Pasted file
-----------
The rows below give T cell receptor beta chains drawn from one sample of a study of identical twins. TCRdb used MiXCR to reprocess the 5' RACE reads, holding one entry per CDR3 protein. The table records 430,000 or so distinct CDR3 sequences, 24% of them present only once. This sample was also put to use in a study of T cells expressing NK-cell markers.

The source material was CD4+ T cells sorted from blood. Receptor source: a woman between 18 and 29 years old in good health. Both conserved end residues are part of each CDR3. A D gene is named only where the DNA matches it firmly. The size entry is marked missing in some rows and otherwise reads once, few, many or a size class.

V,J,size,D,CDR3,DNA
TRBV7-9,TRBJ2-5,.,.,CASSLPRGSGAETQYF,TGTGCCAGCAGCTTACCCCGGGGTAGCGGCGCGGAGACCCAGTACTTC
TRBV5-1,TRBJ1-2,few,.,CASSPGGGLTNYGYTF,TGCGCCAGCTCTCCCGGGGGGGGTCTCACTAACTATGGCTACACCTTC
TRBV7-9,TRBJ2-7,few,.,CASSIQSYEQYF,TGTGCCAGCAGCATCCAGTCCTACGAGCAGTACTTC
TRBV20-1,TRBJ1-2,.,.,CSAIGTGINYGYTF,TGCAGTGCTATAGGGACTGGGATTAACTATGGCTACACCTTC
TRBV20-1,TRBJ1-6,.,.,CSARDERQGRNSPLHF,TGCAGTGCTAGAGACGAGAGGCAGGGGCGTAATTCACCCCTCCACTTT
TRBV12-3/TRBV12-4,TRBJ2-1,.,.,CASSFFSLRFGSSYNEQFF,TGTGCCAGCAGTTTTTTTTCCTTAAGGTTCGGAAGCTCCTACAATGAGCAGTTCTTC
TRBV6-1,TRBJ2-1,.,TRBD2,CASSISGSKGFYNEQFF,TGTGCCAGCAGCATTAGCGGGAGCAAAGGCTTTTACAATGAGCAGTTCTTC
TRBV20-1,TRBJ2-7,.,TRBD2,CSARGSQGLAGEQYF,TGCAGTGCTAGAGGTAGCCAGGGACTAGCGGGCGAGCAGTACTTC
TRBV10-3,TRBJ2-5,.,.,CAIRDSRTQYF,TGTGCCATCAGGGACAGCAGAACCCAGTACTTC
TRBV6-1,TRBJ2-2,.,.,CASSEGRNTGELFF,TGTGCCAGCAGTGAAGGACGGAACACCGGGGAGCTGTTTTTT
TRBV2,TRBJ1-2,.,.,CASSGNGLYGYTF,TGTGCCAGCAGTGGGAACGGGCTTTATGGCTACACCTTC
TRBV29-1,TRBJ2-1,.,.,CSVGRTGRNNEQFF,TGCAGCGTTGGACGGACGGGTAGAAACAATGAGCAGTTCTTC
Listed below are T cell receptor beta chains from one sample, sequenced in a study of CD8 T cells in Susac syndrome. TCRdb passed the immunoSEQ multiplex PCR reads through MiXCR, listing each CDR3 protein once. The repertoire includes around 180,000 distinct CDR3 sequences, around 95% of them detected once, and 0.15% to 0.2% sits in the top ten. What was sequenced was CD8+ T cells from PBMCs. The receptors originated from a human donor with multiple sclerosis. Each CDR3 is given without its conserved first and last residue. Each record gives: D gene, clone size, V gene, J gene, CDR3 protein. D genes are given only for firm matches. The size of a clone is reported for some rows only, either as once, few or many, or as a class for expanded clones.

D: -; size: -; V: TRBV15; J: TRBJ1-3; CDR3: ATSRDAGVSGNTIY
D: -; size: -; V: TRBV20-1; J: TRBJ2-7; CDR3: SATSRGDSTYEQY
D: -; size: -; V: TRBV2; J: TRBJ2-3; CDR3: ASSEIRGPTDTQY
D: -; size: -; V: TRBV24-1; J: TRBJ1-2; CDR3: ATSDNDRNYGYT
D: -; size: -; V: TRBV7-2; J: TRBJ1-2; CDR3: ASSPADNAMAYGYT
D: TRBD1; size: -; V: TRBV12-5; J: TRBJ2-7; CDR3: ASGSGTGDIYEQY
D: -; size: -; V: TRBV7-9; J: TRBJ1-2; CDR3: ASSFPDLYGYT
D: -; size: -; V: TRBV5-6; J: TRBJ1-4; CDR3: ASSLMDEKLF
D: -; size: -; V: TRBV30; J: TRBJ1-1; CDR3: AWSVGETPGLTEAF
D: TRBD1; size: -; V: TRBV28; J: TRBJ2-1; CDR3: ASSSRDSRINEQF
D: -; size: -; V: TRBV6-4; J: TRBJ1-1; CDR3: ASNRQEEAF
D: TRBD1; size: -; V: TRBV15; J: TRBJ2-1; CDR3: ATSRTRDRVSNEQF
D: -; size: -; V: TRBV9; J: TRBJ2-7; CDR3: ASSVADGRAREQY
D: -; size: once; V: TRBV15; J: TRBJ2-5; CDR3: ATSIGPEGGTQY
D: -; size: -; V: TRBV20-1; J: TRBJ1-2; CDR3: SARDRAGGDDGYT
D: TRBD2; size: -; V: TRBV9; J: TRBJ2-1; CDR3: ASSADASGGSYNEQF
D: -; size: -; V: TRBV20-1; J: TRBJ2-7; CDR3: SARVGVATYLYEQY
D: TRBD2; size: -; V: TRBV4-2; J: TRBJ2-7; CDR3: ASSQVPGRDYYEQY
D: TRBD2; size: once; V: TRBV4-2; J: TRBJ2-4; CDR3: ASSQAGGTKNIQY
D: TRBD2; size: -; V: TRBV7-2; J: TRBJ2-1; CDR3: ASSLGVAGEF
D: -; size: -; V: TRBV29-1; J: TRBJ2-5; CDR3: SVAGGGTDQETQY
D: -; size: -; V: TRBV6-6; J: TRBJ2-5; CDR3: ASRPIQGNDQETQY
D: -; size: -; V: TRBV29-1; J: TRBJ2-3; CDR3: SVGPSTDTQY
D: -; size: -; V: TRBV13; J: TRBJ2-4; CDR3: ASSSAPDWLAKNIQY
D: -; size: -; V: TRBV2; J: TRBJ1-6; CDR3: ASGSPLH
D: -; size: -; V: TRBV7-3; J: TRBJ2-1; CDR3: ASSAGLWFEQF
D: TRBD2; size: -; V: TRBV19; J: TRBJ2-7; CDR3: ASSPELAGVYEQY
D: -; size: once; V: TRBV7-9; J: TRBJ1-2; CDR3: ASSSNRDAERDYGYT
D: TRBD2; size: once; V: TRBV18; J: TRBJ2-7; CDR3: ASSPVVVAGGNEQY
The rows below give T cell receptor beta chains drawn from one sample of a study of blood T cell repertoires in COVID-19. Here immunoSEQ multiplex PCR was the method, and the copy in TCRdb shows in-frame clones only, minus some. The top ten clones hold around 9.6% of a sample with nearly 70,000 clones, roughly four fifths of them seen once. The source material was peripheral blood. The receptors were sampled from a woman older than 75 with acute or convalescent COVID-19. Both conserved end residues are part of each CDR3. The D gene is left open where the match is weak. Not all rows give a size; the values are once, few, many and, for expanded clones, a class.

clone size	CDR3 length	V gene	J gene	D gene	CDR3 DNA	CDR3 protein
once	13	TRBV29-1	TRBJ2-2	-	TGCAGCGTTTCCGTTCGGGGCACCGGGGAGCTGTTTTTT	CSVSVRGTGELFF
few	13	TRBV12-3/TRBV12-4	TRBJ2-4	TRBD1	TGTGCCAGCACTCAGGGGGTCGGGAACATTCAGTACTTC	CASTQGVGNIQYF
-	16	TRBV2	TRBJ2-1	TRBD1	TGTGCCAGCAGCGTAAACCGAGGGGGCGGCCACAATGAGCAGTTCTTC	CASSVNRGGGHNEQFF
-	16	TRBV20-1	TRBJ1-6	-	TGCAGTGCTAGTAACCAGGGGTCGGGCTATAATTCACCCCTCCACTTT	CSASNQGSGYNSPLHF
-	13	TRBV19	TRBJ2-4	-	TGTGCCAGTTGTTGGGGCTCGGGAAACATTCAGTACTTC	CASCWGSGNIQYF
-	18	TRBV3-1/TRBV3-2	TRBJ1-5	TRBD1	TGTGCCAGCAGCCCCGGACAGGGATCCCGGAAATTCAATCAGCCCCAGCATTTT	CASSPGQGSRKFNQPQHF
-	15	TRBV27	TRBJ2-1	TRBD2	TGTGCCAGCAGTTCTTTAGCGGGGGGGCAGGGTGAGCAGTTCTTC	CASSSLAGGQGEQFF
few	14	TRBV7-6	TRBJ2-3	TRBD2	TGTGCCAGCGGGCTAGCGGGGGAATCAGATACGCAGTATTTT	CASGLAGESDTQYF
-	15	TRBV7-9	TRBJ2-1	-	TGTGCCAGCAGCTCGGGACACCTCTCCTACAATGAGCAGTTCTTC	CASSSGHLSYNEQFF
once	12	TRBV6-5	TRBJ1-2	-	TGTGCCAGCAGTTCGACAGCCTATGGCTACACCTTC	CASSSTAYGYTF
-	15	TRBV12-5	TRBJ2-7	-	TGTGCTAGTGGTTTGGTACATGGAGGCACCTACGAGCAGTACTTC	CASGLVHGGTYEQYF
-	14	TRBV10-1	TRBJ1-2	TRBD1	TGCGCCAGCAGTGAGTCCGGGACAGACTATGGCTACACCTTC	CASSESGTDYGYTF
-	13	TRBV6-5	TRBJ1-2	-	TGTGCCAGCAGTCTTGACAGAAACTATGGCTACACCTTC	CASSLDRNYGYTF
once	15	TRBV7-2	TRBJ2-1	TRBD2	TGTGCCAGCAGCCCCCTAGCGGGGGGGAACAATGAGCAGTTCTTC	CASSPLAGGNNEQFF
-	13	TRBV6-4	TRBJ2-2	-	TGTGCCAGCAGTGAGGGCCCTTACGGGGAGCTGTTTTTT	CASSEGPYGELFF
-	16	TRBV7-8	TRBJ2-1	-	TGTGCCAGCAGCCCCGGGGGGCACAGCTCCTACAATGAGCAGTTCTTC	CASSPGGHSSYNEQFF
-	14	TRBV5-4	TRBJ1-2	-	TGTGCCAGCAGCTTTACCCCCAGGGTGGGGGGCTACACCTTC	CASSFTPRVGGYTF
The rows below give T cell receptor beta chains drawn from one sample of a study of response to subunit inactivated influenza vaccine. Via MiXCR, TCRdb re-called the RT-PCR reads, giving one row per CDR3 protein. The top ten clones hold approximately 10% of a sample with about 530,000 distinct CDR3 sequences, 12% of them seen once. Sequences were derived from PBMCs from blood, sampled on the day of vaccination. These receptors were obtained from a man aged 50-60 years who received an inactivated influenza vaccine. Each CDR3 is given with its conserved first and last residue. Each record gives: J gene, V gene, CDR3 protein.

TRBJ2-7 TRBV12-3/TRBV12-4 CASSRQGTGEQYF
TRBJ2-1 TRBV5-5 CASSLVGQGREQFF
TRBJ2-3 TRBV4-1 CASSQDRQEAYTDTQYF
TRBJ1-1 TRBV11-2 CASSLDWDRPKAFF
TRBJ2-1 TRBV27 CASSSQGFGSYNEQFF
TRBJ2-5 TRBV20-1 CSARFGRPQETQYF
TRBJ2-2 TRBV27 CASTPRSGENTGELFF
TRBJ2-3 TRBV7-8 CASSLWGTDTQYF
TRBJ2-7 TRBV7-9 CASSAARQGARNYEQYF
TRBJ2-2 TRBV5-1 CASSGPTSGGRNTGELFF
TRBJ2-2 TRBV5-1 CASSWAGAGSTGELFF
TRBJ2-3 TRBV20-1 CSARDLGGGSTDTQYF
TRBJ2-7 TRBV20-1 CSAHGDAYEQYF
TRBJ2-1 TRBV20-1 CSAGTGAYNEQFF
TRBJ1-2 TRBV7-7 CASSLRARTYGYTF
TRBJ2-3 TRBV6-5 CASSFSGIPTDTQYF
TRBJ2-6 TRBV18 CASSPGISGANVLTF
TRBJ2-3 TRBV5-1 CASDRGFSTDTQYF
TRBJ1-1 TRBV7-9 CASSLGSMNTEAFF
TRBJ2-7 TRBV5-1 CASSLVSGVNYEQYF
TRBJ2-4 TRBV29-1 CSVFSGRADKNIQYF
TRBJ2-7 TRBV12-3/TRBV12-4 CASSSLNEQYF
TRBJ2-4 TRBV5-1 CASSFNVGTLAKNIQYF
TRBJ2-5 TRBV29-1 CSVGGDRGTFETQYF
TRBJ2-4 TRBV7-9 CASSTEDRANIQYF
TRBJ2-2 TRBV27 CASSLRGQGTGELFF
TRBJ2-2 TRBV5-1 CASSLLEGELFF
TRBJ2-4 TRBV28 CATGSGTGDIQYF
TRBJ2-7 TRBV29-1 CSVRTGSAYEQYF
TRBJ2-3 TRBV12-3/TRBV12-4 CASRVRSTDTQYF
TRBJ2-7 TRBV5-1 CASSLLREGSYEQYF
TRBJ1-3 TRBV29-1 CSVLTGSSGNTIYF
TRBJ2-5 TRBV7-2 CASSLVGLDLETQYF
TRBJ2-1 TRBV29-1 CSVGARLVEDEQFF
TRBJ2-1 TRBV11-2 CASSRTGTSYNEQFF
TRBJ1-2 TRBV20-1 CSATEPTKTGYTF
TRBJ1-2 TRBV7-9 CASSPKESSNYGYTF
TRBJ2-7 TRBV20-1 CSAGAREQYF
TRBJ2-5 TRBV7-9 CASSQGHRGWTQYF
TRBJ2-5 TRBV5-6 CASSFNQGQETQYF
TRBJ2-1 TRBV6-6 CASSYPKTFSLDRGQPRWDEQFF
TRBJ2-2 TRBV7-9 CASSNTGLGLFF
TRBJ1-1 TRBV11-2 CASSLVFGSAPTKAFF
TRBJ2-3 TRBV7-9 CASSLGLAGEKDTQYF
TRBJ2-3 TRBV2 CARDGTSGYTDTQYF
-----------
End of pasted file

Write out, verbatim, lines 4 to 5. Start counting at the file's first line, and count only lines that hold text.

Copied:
TRBV7-9,TRBJ2-5,.,.,CASSLPRGSGAETQYF,TGTGCCAGCAGCTTACCCCGGGGTAGCGGCGCGGAGACCCAGTACTTC
TRBV5-1,TRBJ1-2,few,.,CASSPGGGLTNYGYTF,TGCGCCAGCTCTCCCGGGGGGGGTCTCACTAACTATGGCTACACCTTC